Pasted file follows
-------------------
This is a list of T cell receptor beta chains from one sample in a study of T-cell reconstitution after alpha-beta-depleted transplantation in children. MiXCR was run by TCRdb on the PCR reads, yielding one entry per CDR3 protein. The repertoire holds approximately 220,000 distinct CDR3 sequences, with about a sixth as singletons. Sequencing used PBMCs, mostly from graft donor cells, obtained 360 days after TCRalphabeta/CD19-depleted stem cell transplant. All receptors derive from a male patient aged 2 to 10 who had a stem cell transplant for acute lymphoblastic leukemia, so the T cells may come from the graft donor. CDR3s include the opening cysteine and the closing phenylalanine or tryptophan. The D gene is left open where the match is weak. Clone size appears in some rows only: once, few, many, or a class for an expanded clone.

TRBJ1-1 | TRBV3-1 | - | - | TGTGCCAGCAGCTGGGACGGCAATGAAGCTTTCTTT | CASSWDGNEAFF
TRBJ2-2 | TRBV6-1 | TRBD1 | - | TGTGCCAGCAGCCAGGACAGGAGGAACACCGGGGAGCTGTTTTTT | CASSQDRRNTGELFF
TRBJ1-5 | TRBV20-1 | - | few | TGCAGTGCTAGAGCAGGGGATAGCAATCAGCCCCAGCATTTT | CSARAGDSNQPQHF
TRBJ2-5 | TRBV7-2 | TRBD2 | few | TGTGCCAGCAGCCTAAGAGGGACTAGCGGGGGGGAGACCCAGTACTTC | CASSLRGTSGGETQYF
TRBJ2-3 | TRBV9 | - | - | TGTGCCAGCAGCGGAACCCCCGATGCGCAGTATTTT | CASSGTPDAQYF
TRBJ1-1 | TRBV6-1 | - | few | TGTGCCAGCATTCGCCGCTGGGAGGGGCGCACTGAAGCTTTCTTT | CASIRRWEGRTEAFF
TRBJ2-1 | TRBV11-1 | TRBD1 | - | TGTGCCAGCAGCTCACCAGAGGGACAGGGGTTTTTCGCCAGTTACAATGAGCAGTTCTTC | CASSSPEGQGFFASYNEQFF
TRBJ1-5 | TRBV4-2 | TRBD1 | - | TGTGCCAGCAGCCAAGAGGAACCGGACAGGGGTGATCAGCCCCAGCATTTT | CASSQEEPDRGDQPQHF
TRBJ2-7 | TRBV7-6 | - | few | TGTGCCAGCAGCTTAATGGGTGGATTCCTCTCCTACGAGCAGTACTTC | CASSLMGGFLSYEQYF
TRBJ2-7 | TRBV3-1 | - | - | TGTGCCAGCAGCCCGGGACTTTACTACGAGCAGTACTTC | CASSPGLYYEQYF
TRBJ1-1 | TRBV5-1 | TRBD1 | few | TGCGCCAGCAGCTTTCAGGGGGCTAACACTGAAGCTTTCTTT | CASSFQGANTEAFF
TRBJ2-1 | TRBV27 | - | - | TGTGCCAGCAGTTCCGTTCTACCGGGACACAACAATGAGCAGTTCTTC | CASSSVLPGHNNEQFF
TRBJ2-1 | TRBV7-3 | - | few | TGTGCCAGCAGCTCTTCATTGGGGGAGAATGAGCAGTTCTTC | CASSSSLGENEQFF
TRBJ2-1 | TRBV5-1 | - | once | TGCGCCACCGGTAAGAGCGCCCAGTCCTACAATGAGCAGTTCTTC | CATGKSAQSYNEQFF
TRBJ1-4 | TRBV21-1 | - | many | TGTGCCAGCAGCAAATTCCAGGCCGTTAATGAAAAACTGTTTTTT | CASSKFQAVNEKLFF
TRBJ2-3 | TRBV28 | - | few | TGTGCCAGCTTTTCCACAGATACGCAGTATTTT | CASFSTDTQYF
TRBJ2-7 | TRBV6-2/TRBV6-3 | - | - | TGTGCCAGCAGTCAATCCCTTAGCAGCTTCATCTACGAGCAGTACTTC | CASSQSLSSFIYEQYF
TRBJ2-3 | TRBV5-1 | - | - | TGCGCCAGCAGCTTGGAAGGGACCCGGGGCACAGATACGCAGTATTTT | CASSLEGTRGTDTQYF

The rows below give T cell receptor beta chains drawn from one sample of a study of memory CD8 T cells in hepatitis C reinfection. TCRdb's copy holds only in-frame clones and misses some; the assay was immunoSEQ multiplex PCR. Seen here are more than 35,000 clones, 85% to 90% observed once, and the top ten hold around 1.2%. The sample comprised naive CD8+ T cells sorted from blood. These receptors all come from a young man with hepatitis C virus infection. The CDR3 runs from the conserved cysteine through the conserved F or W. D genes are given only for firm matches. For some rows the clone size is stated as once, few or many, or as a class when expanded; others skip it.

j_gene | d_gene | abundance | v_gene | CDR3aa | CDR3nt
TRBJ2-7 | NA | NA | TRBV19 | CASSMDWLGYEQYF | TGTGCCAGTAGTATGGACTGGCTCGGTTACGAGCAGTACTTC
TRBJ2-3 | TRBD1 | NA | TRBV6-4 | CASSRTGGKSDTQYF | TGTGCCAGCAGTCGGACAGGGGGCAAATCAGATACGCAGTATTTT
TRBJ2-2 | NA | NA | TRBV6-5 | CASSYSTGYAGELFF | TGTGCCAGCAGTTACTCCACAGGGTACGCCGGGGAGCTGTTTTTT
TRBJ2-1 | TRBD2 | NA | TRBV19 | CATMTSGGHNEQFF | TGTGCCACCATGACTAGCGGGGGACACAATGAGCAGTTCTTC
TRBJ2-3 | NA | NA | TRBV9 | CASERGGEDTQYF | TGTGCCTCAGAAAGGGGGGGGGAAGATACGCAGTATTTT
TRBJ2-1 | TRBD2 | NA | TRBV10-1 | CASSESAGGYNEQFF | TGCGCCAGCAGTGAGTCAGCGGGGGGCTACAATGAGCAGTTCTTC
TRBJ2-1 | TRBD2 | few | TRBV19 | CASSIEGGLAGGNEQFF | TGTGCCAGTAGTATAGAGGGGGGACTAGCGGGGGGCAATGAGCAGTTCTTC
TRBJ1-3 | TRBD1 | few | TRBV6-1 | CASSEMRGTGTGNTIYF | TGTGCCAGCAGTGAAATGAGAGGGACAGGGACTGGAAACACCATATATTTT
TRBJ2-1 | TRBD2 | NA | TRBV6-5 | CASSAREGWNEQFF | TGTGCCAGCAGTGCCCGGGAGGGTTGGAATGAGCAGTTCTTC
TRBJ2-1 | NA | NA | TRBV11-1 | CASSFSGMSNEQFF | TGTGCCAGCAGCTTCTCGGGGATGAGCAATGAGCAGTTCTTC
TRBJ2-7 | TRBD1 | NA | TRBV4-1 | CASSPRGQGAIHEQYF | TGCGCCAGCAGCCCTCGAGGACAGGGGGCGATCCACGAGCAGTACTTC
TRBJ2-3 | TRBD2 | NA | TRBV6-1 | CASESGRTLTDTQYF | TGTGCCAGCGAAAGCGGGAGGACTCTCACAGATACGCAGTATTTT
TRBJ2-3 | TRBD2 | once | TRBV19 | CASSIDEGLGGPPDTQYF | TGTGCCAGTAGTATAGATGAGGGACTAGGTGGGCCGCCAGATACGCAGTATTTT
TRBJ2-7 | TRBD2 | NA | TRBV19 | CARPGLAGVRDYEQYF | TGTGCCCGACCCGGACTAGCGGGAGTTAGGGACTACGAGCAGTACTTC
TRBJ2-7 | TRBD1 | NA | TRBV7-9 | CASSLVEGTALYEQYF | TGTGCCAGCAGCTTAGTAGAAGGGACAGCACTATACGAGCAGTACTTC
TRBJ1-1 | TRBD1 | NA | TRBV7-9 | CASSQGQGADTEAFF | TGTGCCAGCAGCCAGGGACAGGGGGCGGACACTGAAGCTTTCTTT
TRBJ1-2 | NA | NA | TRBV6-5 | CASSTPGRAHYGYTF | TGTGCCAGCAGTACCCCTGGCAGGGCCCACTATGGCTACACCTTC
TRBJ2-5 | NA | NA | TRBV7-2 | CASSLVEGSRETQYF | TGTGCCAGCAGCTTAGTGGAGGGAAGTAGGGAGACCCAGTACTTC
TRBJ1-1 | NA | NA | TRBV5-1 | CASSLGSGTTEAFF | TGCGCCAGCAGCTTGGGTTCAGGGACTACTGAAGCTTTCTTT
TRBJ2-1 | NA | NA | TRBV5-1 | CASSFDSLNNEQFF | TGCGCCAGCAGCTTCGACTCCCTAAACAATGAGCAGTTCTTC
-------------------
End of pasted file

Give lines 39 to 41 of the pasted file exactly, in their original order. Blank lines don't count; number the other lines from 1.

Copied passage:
TRBJ2-5 | NA | NA | TRBV7-2 | CASSLVEGSRETQYF | TGTGCCAGCAGCTTAGTGGAGGGAAGTAGGGAGACCCAGTACTTC
TRBJ1-1 | NA | NA | TRBV5-1 | CASSLGSGTTEAFF | TGCGCCAGCAGCTTGGGTTCAGGGACTACTGAAGCTTTCTTT
TRBJ2-1 | NA | NA | TRBV5-1 | CASSFDSLNNEQFF | TGCGCCAGCAGCTTCGACTCCCTAAACAATGAGCAGTTCTTC